Clinical trials registration
Clinical investigation of a product’s health benefits is based on careful design and accurate conduct of a human clinical trial. As encouraged by governments and scientific organizations, this should be complemented by the registration of a clinical trial within a publicly accessible platform. Registration, i.e. the publication of particular information on trial design, conduct, and administration in a registry, serves a number of purposes, which benefit both the public and the scientific community. Availability of information on planned or ongoing trials enables potential participants and referring physicians to decide upon enrollment. Among the ethical reasons for trial registration is the “return” to study participants in terms of available information on trial outcomes. Furthermore, by providing transparency, registries promote synergies for performing high quality and state-of-the-art clinical trials. The World Health Organization (WHO) established the International Clinical Trials Registry Platform (ICTRP) with the aim to “strengthen the validity and value of the scientific evidence base” by ensuring “that a complete view of research is accessible to all those involved in health care decision making”.
Given these benefits, trial registration including report of study results upon its completion is encouraged by the WHO and the International Committee of Medical Journal Editors (ICMJE), and it is stated as part of the revised version of the Declaration of Helsinki (2008). In the USA, clinical trials registration is required by law, as laid down in the FDA Amendments Act of 2007 (FDAAA 801). While this law applies to certain human trials of drugs, biologics, and medical devices, registration is recommended for products of other regulatory categories such as food supplements as well, as it reserves the chance of subsequent publication of study results in a prestigious scientific journal. Upon decision by the ICMJE, since 2005, registration of a human clinical trial is a prerequisite for it to be accepted for publication in a scientific journal.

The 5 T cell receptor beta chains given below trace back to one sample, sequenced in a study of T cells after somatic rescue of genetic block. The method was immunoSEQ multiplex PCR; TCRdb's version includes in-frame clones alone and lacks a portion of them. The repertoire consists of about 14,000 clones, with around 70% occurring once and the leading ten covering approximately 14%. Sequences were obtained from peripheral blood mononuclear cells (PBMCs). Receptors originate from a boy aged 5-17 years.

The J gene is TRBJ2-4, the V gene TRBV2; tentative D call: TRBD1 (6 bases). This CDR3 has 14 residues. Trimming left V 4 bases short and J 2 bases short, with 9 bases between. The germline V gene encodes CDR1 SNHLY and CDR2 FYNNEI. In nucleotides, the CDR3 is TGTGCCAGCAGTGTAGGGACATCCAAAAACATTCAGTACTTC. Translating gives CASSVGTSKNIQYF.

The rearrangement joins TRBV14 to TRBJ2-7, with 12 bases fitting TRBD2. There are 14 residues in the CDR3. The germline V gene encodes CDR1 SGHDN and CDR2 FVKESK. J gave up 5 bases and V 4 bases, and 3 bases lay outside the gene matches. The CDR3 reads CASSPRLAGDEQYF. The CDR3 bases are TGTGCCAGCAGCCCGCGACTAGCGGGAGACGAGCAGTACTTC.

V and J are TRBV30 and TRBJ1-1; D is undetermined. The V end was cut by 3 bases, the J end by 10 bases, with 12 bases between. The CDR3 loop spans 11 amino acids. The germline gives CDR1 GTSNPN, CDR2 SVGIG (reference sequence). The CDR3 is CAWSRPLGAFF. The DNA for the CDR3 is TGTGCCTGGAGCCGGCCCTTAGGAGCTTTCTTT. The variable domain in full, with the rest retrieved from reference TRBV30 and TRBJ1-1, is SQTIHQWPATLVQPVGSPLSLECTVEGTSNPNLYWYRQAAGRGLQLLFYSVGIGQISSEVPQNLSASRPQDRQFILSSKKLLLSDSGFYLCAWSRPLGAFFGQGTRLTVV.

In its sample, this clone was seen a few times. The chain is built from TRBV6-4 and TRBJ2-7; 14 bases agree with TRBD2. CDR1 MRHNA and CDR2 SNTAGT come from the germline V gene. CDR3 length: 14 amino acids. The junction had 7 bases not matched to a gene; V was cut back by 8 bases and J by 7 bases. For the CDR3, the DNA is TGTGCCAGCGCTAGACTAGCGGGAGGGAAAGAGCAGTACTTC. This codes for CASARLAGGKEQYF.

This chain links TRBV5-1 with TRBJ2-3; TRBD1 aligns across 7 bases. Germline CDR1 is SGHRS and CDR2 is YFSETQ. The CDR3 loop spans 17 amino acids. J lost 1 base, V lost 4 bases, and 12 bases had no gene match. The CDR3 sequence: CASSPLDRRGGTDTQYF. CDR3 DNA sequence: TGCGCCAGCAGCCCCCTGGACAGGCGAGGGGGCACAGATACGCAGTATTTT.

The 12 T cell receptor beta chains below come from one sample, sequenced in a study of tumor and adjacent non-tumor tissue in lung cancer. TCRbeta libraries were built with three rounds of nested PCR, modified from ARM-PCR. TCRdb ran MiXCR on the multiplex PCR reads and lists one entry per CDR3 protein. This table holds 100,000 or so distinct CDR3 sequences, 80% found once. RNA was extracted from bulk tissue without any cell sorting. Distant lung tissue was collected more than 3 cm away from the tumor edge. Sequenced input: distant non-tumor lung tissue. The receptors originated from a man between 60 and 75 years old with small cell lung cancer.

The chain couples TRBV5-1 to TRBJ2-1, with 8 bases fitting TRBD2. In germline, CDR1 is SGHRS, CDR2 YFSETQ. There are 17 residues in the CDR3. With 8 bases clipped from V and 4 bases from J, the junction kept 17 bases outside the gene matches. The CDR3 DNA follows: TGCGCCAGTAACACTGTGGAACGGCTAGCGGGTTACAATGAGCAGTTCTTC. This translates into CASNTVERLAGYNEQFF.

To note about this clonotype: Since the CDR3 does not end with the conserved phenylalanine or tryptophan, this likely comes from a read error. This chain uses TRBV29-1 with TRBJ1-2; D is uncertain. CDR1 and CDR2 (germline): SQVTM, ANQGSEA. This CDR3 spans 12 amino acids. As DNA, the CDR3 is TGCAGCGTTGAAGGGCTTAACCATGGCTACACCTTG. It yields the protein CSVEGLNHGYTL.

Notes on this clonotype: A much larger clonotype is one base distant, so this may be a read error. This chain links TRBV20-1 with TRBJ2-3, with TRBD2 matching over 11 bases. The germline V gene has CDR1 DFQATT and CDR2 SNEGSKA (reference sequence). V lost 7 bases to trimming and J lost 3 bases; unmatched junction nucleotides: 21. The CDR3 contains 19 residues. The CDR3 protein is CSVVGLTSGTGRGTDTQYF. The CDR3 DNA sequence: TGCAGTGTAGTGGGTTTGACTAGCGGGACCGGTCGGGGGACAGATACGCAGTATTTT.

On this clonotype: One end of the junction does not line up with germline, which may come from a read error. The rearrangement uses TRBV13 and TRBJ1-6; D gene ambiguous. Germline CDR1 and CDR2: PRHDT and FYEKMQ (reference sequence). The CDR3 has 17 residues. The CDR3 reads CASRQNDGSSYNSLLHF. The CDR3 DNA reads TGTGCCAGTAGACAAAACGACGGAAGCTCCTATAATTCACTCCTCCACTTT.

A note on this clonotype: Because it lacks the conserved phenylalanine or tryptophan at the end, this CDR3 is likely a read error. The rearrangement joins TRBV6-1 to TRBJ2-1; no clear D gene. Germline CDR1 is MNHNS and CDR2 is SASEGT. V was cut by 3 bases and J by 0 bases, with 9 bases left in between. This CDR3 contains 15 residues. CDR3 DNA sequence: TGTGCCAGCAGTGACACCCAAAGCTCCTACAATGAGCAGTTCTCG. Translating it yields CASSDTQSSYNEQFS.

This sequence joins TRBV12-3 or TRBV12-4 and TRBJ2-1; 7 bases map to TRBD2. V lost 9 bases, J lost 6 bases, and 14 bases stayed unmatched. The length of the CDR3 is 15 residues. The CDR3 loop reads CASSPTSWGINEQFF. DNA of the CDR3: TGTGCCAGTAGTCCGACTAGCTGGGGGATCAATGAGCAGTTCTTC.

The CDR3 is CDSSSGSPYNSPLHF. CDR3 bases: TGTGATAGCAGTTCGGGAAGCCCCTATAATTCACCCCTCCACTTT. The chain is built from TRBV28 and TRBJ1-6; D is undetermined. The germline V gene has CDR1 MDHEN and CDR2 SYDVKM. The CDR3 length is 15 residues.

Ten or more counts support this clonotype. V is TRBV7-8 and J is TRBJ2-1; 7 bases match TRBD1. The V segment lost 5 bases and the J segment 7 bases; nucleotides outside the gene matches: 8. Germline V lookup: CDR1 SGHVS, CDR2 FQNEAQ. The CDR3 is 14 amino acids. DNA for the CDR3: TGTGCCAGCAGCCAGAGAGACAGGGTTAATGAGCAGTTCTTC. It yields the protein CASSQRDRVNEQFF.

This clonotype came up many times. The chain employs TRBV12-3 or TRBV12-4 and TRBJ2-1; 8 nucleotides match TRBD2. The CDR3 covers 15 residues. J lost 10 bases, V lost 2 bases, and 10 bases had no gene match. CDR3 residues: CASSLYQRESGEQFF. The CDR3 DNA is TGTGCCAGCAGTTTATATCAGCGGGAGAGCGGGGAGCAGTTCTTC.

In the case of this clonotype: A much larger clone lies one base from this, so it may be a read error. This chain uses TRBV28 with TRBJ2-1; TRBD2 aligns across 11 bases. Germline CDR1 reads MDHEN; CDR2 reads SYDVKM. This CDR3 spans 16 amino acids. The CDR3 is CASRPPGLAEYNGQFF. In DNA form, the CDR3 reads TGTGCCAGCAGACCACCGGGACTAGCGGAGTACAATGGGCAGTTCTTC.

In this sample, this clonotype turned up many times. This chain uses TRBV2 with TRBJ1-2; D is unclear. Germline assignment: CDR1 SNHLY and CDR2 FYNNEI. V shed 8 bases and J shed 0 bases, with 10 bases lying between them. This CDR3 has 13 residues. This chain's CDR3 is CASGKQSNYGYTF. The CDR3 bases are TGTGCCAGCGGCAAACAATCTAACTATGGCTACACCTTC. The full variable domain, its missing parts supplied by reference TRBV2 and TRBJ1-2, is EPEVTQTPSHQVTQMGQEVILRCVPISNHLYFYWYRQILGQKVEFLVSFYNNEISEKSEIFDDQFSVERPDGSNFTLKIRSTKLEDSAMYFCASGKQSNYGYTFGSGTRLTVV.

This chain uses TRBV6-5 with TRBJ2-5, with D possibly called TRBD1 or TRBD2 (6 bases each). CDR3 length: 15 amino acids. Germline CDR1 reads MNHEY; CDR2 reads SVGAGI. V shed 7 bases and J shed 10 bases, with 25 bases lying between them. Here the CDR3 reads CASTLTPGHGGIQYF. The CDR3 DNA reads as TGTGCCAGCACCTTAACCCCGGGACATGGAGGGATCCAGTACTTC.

A growing number of registries exist, with clinicaltrials.gov being the first and currently the largest database. It is managed by the National Library of Medicine at the National Institutes of Health and, at present, contains more than 250,000 observational and investigational trials conducted worldwide. Among the other platforms that belong to the WHO network and, thus, are accepted by the ICMJE, are the United Kingdom’s ISRCTN registry, the German Clinical Trials Register (DRKS), and the EU Clinical Trials Register (EU-CTR).
Human trials should be registered before enrolling the first subject (but no later than at the time of first enrollment), should be updated in a timely manner, and the results should be summarized after study completion. Depending on the statutory requirements of the registry, registration can be performed by the sponsor of the trial, the designated principle investigator, or a third party such as a contract research organization (CRO).
a&r comment: Publication of promising study results should not be hampered by a lack of trial pre-registration. Therefore, when commissioning a CRO with the design of a clinical trial, registration should also be considered. Given its experience and competence, a&r can provide support in trial registration, including choice of registry and compilation of appropriate information. Please contact us at firstname.lastname@example.org for more details and support.